Tuesday, October 25, 2011

Going dairy-free for my nursling was the easiest choice.

I spend a lot of time talking about gluten-free, dairy-free, egg-free, yadda yadda yadda-free eating. And this is why my recipes are gluten free and dairy free. It's not exactly my idea of the perfect diet, says the cheese-loving egg-nog-missing me. But it has been by far the best choice I could ever make for me and my family.

Allow me to explain.

Around August of 2009, I started to put two and two together (OMG, FOUR!) and realised that I was not healthy and in denial. For a large part of my adult life I had been sick and still did nothing about it. So I started reading. I talked to a doctor, I talked to many friends with similar afflictions, and I decided to reduce gluten in my diet.

I started feeling a lot better. I reduced it even further. I immediately noticed that my skin was better, my stomach felt better, I was less bloated, I didn't spend hours in the bathroom every morning. Within a month my depression had lifted. Within two months, my lady-cycle was regular.

After I became pregnant, I noticed anything gluten made me much sicker than before and completely stopped eating anything with gluten. Now even a slight slip up and I am violently ill.

Easy peasy, right?

I wish that were all. After the birth of my son (almost a full year ago? holy balls.) there was a steep learning curve. He threw us for a loop. Why was he always coughing, sputtering, and screaming? Why did his breath smell like acid, why does he hiccup all day and arch his back away from me when I try to nurse him? Don't babies like to nurse? The doctor diagnosed him with reflux, gave us a prescirption and sent us on our way. We used it, and it helped with the reflux, but not with the tummy pains. And definitely not with the mucousy, frothy green poops. Yeah, that's right, poop talk. I'll try to keep it limited.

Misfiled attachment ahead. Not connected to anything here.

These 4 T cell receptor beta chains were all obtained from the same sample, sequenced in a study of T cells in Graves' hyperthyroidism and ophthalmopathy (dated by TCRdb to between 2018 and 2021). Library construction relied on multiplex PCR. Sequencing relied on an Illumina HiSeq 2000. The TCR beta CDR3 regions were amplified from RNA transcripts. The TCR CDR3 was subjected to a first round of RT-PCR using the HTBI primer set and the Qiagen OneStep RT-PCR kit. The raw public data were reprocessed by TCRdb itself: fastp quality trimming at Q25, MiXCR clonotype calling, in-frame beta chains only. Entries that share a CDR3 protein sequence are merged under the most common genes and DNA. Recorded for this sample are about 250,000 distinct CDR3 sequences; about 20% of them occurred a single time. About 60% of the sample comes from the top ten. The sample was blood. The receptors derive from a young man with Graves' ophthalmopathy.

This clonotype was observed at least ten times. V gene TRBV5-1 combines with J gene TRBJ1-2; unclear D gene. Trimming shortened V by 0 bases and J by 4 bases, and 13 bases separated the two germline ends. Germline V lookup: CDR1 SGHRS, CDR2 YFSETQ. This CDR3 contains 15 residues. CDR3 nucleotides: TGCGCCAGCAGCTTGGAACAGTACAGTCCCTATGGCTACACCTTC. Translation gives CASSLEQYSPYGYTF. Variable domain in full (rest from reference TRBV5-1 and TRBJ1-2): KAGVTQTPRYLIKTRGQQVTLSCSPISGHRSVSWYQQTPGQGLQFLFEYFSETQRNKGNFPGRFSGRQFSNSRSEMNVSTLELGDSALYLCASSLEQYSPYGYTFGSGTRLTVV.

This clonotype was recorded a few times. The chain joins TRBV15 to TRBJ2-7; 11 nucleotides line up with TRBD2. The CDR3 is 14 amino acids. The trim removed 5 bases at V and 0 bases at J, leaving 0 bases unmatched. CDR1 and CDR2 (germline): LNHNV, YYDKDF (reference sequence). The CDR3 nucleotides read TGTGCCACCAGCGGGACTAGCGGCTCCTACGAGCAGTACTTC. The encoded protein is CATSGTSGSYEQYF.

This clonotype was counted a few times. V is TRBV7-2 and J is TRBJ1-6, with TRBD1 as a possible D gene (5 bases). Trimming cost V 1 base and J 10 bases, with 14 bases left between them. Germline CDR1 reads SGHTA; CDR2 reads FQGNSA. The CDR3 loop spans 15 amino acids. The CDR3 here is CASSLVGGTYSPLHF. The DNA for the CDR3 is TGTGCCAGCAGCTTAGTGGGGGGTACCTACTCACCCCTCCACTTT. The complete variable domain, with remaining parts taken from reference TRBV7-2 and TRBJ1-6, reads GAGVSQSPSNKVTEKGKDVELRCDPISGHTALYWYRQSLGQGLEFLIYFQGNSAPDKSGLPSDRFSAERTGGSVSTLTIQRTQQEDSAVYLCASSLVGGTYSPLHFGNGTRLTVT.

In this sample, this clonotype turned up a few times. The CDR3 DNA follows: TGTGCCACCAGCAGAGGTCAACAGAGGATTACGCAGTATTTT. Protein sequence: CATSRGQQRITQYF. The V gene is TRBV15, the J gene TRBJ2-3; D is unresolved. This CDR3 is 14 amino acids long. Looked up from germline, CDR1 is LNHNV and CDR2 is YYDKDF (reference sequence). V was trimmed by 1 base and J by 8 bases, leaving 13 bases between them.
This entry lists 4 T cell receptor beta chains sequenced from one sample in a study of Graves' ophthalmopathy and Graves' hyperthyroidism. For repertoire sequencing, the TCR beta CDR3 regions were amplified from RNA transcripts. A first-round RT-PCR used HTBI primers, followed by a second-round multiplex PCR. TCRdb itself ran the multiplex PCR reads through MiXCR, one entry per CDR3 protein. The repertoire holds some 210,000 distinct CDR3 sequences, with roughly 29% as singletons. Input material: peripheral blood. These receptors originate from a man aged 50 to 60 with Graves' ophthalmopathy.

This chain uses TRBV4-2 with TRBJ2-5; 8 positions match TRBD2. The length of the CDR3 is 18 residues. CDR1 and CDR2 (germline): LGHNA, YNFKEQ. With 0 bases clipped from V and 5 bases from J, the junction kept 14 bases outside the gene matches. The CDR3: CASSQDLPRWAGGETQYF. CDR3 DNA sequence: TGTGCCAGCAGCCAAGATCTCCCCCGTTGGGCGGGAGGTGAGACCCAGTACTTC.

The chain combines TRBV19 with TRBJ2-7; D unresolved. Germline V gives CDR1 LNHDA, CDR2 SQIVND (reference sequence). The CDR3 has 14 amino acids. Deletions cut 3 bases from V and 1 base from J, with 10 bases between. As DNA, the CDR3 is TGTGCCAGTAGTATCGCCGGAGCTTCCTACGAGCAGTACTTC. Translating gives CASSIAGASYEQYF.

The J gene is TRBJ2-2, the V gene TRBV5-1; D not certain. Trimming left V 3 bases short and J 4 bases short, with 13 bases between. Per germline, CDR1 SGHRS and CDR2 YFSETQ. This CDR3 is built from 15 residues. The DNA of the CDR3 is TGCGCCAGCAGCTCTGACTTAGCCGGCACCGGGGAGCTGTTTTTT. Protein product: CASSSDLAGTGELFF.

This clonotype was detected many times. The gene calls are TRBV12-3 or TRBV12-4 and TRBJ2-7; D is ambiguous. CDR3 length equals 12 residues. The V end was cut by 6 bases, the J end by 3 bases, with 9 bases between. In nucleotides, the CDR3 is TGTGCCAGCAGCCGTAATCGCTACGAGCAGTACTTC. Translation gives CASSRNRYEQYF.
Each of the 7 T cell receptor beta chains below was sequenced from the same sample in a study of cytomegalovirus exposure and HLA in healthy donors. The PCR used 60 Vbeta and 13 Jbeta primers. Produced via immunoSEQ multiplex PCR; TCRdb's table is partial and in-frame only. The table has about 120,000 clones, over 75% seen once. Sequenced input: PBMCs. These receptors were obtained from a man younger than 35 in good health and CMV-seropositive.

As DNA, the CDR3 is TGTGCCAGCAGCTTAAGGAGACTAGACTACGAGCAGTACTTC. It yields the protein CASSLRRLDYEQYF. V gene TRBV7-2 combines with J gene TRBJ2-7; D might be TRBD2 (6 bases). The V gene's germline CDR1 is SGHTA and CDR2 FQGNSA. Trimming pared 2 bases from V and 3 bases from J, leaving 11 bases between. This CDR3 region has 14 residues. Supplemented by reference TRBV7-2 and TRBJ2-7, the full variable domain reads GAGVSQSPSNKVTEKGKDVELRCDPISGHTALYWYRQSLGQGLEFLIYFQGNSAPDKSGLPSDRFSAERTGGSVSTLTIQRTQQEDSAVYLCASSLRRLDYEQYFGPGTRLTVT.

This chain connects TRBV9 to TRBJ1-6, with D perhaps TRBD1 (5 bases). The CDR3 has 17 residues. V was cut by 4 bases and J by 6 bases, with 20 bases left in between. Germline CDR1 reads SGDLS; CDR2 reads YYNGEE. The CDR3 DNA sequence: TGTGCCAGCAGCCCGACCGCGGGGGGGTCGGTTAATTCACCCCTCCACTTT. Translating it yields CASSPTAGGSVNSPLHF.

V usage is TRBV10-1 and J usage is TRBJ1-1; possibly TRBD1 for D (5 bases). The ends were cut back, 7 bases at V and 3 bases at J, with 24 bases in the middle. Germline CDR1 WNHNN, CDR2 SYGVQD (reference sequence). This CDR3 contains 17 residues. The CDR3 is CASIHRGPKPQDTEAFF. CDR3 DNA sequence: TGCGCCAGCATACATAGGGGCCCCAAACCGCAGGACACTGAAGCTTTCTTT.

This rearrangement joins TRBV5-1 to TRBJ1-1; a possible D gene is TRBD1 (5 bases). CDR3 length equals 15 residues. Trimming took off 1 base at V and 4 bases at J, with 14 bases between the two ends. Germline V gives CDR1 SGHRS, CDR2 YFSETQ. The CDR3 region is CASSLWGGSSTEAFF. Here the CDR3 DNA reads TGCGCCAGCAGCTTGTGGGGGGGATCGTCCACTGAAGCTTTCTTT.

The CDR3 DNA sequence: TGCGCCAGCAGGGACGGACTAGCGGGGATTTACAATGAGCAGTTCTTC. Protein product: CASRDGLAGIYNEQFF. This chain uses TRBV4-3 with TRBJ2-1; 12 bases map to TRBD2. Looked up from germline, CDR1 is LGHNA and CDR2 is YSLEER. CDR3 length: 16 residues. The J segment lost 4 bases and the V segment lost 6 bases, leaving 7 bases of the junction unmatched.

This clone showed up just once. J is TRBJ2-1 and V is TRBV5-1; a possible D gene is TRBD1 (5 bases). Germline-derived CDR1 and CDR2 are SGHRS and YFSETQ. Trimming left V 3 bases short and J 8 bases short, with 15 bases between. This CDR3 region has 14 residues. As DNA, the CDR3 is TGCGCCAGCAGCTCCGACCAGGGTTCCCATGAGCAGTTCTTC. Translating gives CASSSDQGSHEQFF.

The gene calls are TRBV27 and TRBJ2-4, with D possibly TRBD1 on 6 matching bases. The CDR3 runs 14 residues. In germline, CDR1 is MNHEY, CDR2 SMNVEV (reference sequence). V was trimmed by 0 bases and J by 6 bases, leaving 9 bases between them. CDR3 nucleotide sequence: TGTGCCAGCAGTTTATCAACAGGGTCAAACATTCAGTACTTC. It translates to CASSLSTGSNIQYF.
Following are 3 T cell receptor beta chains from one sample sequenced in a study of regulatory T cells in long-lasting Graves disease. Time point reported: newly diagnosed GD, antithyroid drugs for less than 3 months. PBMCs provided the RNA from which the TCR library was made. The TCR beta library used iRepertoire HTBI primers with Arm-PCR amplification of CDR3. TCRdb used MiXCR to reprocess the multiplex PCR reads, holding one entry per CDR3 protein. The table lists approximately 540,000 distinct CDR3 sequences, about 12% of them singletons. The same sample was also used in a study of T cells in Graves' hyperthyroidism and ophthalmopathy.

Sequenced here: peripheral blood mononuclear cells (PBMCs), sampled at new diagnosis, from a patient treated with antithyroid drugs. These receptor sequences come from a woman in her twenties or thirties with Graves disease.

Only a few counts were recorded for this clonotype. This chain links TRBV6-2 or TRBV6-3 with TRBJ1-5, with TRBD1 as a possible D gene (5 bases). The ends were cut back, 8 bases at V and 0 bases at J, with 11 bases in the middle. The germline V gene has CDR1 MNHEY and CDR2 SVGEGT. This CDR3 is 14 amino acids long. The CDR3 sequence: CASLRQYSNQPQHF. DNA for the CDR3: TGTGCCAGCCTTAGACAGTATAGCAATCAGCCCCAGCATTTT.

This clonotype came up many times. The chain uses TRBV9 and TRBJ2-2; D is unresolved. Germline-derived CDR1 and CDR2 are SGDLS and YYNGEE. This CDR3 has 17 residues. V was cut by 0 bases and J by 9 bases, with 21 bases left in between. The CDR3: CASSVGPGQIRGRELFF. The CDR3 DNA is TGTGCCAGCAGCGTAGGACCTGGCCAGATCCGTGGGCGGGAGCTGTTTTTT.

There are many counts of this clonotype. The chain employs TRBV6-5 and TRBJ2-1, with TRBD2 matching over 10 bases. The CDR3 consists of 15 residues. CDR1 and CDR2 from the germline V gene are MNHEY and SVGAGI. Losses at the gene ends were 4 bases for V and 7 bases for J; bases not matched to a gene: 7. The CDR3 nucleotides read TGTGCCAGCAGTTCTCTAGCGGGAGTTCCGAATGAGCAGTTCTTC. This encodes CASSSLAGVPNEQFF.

All of this, of course, was accompanied with one very unhappy baby. So we searched for answers. Several mothers recommended eliminating certain things from my diet, especially dairy, so I played around with it and saw results. Three weeks off dairy completely and we were able to ditch the reflux medicine. This led me to try a full elimination diet, eating only rice, chicken, some vegetables and few fruits for two weeks, and then slowly re-introducing foods.

At first it was very apparent that Squeaky D reacted to dairy, egg, soy, and peanut, and at the time I also suspected beef, beans, citrus, and tomato, though I can thankfully eat those now!  Lately I have also stopped eating cashews and shellfish because of recent reactions. Some of these we have actually let him try, like egg, and he has had rashes across his face and chest almost immediately afterward. Scary.
Eczema Baby D - Still getting rid of dairy